it lifts valve t9, and to chamber V6 on the other, where it moves piston lid which opens valve 69 on that side. As soon as the pump is stopped, and the pressure consequently has dropped springs 'l0 seat the valves t9 again and the pistons are locked. Turning the pump in the opposite direction, merely changes the direction of action in the motor. It is obvious that any number of pumps or master cylinders may be used, but they must be constructed to be able to transmit the pressure in series, as is illustrated by the vane pump 50, where the orifice 03 is located on dead center so that no pressure is lost. Supposing that pump 5d is operated in such a manner that pressure is produced in line 3|, whereby fluid is fed to pump lift; the latter thereby becomes a motor running idle, allowingthe pressure and fluid to be transmitted to line 90. Since the top of the rotor; where it comes into sliding contact with the housing, seals off the passage to the reservoir (except for a very slow leakage), no pressure is lost. Yet the leakage is sufficient to-allow passage of fluid into the reservoir due to expansion caused by heat. Furthermore vthe reservoir is hermetically sealed sov that a pressure may build up in said reservoir. Or the whole system may be put initially under pressure.
Putting now the power unit in operation, valves 99 and 90 are closed, 3l, 39, 9|, and 92 are opened.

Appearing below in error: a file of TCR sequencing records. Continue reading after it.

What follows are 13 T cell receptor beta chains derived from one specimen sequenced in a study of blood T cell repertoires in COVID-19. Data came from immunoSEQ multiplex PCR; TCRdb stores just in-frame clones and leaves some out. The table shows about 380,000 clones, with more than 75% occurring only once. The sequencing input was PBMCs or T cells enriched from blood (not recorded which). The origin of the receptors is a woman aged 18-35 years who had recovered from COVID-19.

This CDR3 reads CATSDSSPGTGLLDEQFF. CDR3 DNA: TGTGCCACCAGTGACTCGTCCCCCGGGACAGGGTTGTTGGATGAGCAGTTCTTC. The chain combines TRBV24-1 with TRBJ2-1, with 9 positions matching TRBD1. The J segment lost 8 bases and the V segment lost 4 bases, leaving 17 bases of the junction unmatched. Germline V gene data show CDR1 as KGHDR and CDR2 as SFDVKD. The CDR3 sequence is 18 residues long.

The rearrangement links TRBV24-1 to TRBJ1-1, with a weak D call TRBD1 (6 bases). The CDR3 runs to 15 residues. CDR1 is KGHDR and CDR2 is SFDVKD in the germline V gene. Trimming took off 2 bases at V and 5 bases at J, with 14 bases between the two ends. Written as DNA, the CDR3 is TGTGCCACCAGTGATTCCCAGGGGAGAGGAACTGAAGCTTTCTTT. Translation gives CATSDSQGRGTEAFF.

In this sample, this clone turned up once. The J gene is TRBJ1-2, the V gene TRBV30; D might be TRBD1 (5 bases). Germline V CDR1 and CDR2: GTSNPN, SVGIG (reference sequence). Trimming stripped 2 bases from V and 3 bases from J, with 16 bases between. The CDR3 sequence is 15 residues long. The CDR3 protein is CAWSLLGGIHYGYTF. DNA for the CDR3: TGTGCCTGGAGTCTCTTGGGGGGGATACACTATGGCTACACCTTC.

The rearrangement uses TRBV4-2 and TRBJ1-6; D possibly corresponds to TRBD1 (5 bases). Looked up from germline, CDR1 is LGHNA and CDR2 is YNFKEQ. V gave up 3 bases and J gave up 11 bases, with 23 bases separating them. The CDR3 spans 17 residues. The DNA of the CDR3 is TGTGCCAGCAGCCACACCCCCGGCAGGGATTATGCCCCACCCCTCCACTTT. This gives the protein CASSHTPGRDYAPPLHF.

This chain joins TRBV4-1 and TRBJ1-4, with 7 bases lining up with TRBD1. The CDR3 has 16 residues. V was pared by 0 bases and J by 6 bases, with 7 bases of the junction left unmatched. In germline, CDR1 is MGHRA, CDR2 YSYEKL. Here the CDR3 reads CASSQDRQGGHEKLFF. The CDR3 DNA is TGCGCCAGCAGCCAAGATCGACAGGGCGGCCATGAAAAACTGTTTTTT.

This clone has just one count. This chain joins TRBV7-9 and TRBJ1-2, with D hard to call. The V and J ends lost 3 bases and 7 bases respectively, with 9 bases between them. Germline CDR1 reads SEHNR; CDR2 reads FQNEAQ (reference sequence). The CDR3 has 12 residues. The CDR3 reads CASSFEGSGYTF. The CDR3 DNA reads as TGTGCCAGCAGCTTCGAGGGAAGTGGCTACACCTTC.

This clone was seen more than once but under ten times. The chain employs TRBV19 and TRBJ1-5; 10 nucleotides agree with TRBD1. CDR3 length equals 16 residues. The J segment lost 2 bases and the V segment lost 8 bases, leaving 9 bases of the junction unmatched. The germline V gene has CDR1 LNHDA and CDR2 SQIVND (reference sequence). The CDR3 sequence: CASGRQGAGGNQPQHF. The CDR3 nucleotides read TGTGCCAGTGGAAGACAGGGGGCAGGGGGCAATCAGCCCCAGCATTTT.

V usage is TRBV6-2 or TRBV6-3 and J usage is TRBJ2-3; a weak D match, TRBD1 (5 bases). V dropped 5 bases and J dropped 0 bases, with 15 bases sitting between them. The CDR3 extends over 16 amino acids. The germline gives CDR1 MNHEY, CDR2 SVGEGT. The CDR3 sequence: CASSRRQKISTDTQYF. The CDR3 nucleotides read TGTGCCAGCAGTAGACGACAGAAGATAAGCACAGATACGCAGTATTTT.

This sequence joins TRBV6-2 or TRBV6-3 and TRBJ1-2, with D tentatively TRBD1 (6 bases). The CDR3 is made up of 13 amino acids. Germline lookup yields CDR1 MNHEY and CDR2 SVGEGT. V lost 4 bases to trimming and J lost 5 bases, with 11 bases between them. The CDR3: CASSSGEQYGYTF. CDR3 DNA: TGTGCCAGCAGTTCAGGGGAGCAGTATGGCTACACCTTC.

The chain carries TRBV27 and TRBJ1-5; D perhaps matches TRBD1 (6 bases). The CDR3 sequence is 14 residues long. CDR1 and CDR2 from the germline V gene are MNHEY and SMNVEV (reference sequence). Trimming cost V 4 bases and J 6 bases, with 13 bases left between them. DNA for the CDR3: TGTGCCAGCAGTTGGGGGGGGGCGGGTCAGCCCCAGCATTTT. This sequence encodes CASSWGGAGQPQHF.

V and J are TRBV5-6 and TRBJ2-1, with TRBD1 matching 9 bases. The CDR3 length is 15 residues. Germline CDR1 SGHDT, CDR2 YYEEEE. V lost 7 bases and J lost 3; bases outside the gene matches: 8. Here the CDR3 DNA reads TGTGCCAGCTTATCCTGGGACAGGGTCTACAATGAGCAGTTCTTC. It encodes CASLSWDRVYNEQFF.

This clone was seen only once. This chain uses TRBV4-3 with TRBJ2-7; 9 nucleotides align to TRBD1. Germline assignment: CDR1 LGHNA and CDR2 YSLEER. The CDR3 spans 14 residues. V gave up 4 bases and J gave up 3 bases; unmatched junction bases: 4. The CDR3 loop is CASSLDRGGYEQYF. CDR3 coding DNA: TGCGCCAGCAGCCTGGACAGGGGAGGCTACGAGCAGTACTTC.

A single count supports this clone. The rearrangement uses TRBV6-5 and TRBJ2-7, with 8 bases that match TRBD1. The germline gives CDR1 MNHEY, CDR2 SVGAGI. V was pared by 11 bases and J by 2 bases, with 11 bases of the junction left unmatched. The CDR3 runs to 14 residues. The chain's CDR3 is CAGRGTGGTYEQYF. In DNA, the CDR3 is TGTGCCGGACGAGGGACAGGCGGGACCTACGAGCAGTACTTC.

Pump 90 provides a continuous flow in the direc- .again and the motor locks.
Describing now Fig. 3. the construction shown in Fig. 1 is somewhat modled to provide a' hermetically sealed and cheap unit, but where both master cylinder and motor are synchronized. 'I'he fluid in this system is under initial pressure, as will be described more clearly later. A master cylinder or pump |02 is connected to an actuator or motor |03 by a single line |04. Both units may be suitably mounted according to their use. The master cylinder |02 in its main body has a. sliding piston engaged by a forked hand lever |1| pivoted at |05 ina cover |06. One extremity of the piston has a plate |01 held against a diaphragm |00 by a helical coil spring |09. Said diaphragm |08 is clamped between the main body and a sandwich plate ||0, to which an elastic reservoir cover forming a reservoir H2, and a dust cover ||3, are
secured. Said sandwich plate has a valve seat Hd on which fits a needle valve ||5 inthe o1" position held open by a spring i i6 seated against a disc having a central hole through which the stem of said valve ||5 may slide. The latter is provided with a collar. so that in the off position, as shown, the valve is unseated by spring H6, overcoming the coll spring ||8 which serves to seat the valve when the master cylinder has left the off position, and ordinarily holds the colla'r 'of said valve against the disc.
|||. A bleed screw` ||9 is provided in the usual manner, for the sake of simplicity only one has been shown, stopping inv its tightened position passage between chamber and reservoir ||2, but in actual construction-it is easier to provide two separate bleed screws.
The motor |03 has a sliding piston rod |2| engaged by a forked lever |22 pivoted at |23 and having anarm extension |23 to which the' a diaphr'agm |35 clamped down securely by a cover plate |36 which yhas a recess to receive a disc |32 and a disc spring |39, more clearly shown in Fig. 4 in its relieved position. The
inner face of said diaphragm |35 is provided with a disc which acts as piston platev for said diaphragm. The line HM leads to chamber i3d, thereby providing communication between chamber |20 in the master cylinder and chamber |33' in the motor.
Both master cylinderl and motor are shown in the od position. Suppose the operator applies the hand lever and depresses diaphragm |08,